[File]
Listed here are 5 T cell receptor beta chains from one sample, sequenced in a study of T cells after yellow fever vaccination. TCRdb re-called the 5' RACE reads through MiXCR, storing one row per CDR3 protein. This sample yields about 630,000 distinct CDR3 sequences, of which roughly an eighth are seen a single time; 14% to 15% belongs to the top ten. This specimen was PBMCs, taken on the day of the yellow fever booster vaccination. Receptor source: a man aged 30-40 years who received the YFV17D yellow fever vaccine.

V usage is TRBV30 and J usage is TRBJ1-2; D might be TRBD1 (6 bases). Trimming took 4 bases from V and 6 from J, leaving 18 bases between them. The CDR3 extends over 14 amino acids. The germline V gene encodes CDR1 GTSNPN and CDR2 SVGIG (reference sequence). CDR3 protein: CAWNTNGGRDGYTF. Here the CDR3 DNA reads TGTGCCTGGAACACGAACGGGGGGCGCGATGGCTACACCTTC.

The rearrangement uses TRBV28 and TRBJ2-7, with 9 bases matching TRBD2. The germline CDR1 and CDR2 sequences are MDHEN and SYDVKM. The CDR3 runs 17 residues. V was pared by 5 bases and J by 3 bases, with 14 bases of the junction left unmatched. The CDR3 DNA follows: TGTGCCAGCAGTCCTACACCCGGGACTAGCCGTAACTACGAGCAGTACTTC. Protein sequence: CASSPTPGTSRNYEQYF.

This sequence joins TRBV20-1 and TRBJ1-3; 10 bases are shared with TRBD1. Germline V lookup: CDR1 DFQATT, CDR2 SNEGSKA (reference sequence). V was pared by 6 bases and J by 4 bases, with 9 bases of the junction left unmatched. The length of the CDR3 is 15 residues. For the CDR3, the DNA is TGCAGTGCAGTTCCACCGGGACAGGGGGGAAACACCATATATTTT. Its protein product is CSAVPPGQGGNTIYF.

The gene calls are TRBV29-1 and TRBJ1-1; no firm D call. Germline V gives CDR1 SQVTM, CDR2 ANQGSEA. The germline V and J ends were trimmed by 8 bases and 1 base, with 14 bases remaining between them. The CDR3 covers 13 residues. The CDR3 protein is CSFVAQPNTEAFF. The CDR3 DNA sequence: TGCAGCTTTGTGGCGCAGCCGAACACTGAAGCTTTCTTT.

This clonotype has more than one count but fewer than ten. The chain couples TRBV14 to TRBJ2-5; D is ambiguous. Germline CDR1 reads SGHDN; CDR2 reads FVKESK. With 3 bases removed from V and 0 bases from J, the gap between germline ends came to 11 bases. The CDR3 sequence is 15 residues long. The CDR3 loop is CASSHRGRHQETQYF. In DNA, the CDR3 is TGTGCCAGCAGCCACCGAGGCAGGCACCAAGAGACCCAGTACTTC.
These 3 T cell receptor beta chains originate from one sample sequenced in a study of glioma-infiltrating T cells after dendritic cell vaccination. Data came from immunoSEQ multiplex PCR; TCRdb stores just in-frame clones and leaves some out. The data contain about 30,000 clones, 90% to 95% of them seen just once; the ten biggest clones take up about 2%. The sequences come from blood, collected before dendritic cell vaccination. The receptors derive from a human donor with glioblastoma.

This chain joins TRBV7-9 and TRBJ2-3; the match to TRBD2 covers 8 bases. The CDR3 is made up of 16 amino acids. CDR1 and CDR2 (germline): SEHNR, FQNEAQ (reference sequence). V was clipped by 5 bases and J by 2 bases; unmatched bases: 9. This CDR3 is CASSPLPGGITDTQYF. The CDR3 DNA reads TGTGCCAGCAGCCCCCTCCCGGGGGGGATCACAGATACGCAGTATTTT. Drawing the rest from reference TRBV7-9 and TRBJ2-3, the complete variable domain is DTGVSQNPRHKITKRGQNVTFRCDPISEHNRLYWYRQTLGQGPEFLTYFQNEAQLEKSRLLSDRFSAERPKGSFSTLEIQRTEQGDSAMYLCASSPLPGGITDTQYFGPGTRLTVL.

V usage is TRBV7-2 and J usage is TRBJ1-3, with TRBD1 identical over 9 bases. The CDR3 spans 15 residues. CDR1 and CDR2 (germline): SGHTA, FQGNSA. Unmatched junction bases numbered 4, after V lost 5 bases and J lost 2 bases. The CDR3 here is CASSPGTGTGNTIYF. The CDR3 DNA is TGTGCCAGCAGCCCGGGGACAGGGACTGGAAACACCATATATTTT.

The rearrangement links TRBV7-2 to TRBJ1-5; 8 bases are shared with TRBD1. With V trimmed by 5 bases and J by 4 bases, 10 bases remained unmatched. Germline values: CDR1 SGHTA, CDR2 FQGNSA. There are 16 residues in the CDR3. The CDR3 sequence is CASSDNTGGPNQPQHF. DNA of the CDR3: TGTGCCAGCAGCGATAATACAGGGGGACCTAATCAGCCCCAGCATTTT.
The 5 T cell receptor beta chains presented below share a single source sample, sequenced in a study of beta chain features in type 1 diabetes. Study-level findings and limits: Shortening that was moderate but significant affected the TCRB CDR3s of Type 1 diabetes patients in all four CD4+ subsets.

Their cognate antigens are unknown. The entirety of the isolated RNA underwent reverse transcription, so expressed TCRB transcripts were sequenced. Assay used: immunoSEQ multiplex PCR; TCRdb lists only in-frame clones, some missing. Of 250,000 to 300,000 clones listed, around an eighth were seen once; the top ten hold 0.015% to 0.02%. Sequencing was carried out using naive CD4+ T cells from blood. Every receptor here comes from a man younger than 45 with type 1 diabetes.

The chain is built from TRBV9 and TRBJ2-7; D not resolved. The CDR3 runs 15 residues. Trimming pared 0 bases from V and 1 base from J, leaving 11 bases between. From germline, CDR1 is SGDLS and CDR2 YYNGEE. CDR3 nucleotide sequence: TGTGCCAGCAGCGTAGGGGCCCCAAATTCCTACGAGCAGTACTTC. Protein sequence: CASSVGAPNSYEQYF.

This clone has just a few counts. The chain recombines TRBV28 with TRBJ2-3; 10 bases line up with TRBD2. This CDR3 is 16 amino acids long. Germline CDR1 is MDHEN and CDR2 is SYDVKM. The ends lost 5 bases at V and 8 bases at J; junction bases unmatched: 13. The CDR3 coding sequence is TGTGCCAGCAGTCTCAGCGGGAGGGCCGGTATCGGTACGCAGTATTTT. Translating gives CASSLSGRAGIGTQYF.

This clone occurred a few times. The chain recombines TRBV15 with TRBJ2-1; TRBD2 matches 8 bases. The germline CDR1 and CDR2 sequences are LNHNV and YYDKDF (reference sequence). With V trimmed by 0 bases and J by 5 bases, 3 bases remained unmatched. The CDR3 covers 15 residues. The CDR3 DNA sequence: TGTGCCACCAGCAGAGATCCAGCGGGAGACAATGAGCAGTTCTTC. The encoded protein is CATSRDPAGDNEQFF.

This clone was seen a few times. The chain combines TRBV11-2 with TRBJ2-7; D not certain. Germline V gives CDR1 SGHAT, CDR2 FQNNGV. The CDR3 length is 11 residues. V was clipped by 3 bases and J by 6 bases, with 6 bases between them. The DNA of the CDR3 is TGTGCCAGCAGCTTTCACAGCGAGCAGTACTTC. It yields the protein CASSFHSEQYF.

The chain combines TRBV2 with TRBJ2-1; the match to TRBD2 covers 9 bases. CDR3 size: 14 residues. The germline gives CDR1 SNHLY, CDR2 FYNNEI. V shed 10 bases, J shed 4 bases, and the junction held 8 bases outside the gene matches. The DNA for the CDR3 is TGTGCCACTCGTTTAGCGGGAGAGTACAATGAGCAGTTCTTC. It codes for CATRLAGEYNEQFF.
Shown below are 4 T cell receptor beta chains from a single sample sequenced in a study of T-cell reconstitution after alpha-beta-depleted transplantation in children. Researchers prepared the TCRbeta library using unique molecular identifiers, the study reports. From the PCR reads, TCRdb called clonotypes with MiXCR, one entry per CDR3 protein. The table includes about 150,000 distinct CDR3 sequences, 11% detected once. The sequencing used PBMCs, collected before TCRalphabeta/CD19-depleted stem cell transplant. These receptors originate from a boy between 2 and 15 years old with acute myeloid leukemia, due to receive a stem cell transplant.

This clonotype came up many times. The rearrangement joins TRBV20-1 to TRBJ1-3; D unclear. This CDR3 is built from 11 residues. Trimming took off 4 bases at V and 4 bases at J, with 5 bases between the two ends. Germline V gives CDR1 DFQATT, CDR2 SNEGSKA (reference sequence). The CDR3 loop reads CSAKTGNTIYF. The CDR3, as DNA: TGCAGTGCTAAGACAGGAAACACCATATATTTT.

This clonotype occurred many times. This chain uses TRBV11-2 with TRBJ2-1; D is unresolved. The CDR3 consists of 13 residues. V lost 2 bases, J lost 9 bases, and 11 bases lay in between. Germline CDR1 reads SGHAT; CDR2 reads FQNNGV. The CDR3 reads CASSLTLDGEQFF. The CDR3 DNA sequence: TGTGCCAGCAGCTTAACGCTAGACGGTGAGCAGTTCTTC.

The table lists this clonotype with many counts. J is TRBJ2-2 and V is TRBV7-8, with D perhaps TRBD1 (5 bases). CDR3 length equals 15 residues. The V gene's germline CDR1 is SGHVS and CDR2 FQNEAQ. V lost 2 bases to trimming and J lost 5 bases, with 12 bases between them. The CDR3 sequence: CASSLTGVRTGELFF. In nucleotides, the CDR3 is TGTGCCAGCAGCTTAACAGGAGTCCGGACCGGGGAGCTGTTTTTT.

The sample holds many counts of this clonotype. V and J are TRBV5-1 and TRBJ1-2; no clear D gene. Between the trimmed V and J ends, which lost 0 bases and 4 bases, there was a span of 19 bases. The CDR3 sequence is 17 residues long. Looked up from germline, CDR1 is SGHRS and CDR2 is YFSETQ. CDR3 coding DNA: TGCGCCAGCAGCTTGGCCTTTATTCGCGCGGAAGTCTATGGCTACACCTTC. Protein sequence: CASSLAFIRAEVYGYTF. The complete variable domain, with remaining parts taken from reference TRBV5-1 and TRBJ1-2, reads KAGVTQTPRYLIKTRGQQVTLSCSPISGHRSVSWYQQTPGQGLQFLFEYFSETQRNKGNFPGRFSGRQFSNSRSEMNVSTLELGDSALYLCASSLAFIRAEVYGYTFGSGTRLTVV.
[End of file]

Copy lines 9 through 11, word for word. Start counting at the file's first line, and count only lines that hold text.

V usage is TRBV7-2 and J usage is TRBJ1-3, with TRBD1 identical over 9 bases. The CDR3 spans 15 residues. CDR1 and CDR2 (germline): SGHTA, FQGNSA. Unmatched junction bases numbered 4, after V lost 5 bases and J lost 2 bases. The CDR3 here is CASSPGTGTGNTIYF. The CDR3 DNA is TGTGCCAGCAGCCCGGGGACAGGGACTGGAAACACCATATATTTT.

The rearrangement links TRBV7-2 to TRBJ1-5; 8 bases are shared with TRBD1. With V trimmed by 5 bases and J by 4 bases, 10 bases remained unmatched. Germline values: CDR1 SGHTA, CDR2 FQGNSA. There are 16 residues in the CDR3. The CDR3 sequence is CASSDNTGGPNQPQHF. DNA of the CDR3: TGTGCCAGCAGCGATAATACAGGGGGACCTAATCAGCCCCAGCATTTT.
The 5 T cell receptor beta chains presented below share a single source sample, sequenced in a study of beta chain features in type 1 diabetes. Study-level findings and limits: Shortening that was moderate but significant affected the TCRB CDR3s of Type 1 diabetes patients in all four CD4+ subsets.